And while direct ship results were in line with expectations, we believe there is opportunity to expand the business. While we have already begun taking corrective action to address many of these factors, we are taking a cautious approach in our outlook given the execution issues during the quarter. As noted in our press release, we have revised the guidance to adjusted EBITDA for the fiscal year to a range of $34 million to $36 million. We continue to believe in the underlying long-term earnings power of the Farmer Brothers business. Today's coffee industry represents the significant opportunity, and I'm confident our company has the talent and capabilities to be a true leader in the market. In recent years, we have made key investments to drive greater innovation and improve our product development, customization and packaging.

In order to achieve our ambitious goals, we must refocus on both excellence and execution and new business generation. We will be working together to determine the steps our company needs to take in order to enhance our performance. We are committed to getting this right for our customers, our shareholders, our stakeholders. I look forward to partnering with the rest of the board and management as we take the actions needed to realize our company's full potential. With that, I'll now turn the call over to David for a more detailed review of our financials and operations. 

David Robson -- Treasurer and Chief Financial Officer

Thanks, Chris. I'll now review our third quarter results in detail. Beginning with coffee volumes. Green coffee processed and sold in the quarter increased by 0.5% to 27.9 million pounds compared to the third quarter of fiscal 2018.

The mix of coffee volumes processed and sold during the quarter was approximately 9.2 million pounds or 33.2% of the total volume through our DSD network, while direct ship customers represented approximately 17.9 million pounds of green coffee processed and sold or 64.1% of total volume. 0.8 million pounds or 2.7% of the total volume was through distributors. The slight increase in coffee volume was driven largely by improvement in volume from one of our top customers and the ramping of our new large global convenience store retailer we began shipping last quarter offset by the impact of two brands that we serviced in the prior year that were brought in-house by the owner of those brands. We experienced softer-than-expected volume through our DSD network, which I'll discuss in more detail in a moment. Net sales for the quarter were $146.7 million, a decrease of $11.2 million or 7.1% from $157.9 million reported in the same period of the prior year.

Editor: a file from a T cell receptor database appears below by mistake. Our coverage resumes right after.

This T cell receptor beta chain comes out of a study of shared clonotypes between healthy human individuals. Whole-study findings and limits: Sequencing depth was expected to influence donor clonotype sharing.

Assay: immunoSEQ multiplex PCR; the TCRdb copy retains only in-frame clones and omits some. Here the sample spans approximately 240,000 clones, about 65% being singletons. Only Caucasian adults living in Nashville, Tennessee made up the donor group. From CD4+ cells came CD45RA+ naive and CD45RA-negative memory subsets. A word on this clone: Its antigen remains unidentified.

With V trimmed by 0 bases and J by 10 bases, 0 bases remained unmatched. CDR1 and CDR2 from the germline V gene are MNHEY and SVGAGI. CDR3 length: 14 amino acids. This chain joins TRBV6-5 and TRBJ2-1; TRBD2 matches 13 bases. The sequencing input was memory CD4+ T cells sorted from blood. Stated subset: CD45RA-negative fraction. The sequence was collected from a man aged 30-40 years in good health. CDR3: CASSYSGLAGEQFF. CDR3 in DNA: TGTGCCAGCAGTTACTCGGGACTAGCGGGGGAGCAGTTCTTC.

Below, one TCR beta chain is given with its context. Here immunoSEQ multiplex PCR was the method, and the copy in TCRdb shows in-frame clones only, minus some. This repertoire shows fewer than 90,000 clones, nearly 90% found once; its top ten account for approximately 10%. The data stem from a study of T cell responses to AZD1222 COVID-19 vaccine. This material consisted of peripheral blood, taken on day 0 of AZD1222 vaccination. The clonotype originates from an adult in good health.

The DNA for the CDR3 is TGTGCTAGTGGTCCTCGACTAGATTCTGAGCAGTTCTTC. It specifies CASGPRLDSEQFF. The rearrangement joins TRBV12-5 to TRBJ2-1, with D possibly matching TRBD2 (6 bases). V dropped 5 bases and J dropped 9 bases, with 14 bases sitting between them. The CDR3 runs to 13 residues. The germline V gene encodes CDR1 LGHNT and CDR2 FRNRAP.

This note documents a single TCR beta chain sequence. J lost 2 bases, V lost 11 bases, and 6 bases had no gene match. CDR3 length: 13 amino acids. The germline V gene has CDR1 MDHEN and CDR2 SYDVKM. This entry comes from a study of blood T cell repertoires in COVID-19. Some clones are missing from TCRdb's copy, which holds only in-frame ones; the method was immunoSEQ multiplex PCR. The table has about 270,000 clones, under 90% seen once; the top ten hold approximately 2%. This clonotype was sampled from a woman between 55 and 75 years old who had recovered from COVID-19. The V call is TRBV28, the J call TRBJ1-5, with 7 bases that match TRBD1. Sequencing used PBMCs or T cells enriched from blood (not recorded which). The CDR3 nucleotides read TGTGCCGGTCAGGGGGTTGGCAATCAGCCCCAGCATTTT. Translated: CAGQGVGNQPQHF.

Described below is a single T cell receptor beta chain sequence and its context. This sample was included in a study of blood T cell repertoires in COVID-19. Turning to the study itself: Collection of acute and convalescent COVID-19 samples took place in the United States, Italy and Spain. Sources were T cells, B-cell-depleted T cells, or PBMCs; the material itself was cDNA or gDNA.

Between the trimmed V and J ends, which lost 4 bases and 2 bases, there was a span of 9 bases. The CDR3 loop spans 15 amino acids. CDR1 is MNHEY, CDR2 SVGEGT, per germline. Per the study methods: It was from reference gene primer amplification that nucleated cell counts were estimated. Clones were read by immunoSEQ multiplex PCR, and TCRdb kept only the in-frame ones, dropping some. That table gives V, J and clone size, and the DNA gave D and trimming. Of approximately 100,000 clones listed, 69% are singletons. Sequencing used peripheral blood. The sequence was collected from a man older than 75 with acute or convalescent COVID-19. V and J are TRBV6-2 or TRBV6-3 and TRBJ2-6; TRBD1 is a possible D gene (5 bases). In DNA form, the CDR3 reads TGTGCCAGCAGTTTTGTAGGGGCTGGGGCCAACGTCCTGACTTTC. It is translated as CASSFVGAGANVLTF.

The decrease was driven primarily by a decline in sales sold through our DSD network impacted by higher customer attrition related to the Boyd's integration and route optimization, less productive channel sales and short-term system issues and weather impact. Net sales were also primarily impacted by lower green coffee prices for our cost plus customers. I'll provide some additional context on a few of those items. First, regarding attrition associated with route optimization. Over the past several quarters, we have been reducing routes within our DSD network to deliver long-term efficiencies and cost savings.

Part of these savings from optimizations have been achieved by adjusting service frequencies to customers based on purchase volumes and transitioning lower volume customers to our roastery direct program. While these efforts have successfully realized efficiencies in our network, we have also seen some short-term higher customer attrition in some markets. That said, while the company has not yet seen new business generation at targeted levels to fully offset this attrition, we are beginning to see some benefits of the investments made to increase street sales resources. Second, the company's channel sales team did well in building out an additional pipeline of larger DSD accounts that have the potential to provide more consistent revenue. However, what we have seen is that as the team began to focus on installations and servicing of these larger accounts, there have not been additions to the channel sales pipeline at the rate the team had targeted.

Most of the larger installations are now completed, and we are reinforcing our focus on further building out the pipeline. Additionally, as part of our efforts to improve future DSD sales productivity and further refine the balance between our channel and street account-based businesses, we will be deploying additional resources in both channel and street sales teams in an expanded range of markets. Finally, system issues and weather also disrupted the business temporarily in the quarter, and these issues are now behind us. We believe the lost sales associated with those issues were temporary. Direct ship coffee pounds in the quarter were up modestly year over year, in line with expectations, given the production for two of those brands previously serviced by Farmer Brothers being brought in-house and continued softer volume from one of the company's top customers. Finally, the large global convenience store customer we recently won has continued to ramp up in the quarter. Gross profit in the third quarter was $39.9 million, a decrease of $12.4 million or 23.7% from the prior-year period, and gross margin rate decreased to 27.2% from 33.1%. The decrease in gross margin rate was primarily due to higher markdowns of slower moving inventories of 2.6%, higher coffee brewing equipment and labor costs associated with increased installation activity during the quarter of 1.3%, higher manufacturing costs of 0.9%, and the balance was due to unfavorable customer mix.